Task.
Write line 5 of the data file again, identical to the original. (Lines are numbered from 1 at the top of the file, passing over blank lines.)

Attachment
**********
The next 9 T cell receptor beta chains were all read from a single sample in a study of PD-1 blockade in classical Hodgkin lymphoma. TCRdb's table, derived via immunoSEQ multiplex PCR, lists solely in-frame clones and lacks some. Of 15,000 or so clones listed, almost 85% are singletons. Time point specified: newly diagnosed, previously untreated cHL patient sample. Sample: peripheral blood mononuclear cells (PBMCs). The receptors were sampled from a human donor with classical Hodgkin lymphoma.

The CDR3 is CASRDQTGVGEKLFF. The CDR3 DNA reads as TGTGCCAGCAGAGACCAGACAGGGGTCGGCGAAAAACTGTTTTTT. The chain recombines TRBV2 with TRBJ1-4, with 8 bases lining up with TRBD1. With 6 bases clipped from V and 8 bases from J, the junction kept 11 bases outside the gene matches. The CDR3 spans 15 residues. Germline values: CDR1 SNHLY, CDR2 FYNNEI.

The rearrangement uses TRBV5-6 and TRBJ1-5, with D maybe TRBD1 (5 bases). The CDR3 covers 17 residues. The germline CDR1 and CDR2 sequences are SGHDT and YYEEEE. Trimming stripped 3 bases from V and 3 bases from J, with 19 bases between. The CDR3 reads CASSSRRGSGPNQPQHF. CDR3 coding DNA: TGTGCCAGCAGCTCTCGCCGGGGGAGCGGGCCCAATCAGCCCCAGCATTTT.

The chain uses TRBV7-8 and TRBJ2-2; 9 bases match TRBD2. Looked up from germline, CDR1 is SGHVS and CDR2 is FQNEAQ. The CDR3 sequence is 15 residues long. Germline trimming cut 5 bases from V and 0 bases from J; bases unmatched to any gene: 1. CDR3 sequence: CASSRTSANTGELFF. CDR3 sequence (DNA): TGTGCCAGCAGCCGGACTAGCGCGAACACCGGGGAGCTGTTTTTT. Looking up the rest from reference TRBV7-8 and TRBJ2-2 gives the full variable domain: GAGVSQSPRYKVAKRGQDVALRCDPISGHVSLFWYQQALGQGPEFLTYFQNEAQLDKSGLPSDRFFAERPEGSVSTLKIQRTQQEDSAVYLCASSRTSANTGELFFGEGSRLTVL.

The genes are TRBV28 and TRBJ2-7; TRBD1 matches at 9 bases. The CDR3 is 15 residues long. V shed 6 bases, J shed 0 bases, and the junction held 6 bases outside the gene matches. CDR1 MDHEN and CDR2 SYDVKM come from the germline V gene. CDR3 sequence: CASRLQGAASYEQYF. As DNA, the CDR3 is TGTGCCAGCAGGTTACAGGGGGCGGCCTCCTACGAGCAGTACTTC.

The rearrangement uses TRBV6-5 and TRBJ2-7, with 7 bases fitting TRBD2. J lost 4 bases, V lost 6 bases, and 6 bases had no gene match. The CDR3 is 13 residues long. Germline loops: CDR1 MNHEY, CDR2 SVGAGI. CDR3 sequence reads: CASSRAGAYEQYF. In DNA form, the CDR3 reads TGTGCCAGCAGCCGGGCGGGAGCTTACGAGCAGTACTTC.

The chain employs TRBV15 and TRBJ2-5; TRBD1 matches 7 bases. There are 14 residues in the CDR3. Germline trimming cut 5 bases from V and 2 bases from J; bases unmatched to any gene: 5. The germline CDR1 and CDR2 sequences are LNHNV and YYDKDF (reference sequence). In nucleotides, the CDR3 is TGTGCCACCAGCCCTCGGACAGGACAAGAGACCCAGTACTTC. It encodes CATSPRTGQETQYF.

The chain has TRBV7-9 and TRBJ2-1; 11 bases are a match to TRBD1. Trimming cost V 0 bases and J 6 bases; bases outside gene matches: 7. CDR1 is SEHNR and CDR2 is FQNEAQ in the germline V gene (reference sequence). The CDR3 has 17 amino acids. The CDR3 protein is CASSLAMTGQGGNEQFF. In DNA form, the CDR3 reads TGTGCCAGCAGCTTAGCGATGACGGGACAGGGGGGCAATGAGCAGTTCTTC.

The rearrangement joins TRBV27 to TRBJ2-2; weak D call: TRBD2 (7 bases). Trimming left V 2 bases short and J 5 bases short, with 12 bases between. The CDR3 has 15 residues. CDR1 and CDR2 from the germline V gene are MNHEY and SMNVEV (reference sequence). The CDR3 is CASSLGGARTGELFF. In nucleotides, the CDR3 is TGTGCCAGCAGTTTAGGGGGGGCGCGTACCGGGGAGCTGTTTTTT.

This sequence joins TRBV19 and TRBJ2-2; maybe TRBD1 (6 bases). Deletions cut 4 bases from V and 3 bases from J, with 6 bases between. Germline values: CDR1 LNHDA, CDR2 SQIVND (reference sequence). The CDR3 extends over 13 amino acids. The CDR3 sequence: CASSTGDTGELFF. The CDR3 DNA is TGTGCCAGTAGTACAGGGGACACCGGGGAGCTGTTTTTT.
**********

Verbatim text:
The genes are TRBV28 and TRBJ2-7; TRBD1 matches at 9 bases. The CDR3 is 15 residues long. V shed 6 bases, J shed 0 bases, and the junction held 6 bases outside the gene matches. CDR1 MDHEN and CDR2 SYDVKM come from the germline V gene. CDR3 sequence: CASRLQGAASYEQYF. As DNA, the CDR3 is TGTGCCAGCAGGTTACAGGGGGCGGCCTCCTACGAGCAGTACTTC.